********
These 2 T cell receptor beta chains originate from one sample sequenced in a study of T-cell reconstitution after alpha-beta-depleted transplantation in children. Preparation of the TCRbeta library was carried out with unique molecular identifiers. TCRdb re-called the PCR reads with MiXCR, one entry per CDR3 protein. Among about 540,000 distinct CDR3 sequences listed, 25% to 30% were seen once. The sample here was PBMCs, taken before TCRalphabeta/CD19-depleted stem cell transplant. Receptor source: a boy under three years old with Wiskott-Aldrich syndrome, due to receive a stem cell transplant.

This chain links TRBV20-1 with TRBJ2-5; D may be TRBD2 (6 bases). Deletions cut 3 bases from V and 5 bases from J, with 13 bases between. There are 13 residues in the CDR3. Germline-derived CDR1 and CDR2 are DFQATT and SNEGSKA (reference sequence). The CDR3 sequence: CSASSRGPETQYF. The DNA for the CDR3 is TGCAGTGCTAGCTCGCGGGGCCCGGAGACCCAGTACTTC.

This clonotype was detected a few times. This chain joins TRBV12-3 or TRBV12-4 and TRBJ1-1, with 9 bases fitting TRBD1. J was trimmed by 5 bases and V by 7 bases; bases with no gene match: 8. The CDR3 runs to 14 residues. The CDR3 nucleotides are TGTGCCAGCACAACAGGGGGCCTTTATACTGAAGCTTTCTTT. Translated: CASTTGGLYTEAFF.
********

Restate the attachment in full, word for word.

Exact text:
These 2 T cell receptor beta chains originate from one sample sequenced in a study of T-cell reconstitution after alpha-beta-depleted transplantation in children. Preparation of the TCRbeta library was carried out with unique molecular identifiers. TCRdb re-called the PCR reads with MiXCR, one entry per CDR3 protein. Among about 540,000 distinct CDR3 sequences listed, 25% to 30% were seen once. The sample here was PBMCs, taken before TCRalphabeta/CD19-depleted stem cell transplant. Receptor source: a boy under three years old with Wiskott-Aldrich syndrome, due to receive a stem cell transplant.

This chain links TRBV20-1 with TRBJ2-5; D may be TRBD2 (6 bases). Deletions cut 3 bases from V and 5 bases from J, with 13 bases between. There are 13 residues in the CDR3. Germline-derived CDR1 and CDR2 are DFQATT and SNEGSKA (reference sequence). The CDR3 sequence: CSASSRGPETQYF. The DNA for the CDR3 is TGCAGTGCTAGCTCGCGGGGCCCGGAGACCCAGTACTTC.

This clonotype was detected a few times. This chain joins TRBV12-3 or TRBV12-4 and TRBJ1-1, with 9 bases fitting TRBD1. J was trimmed by 5 bases and V by 7 bases; bases with no gene match: 8. The CDR3 runs to 14 residues. The CDR3 nucleotides are TGTGCCAGCACAACAGGGGGCCTTTATACTGAAGCTTTCTTT. Translated: CASTTGGLYTEAFF.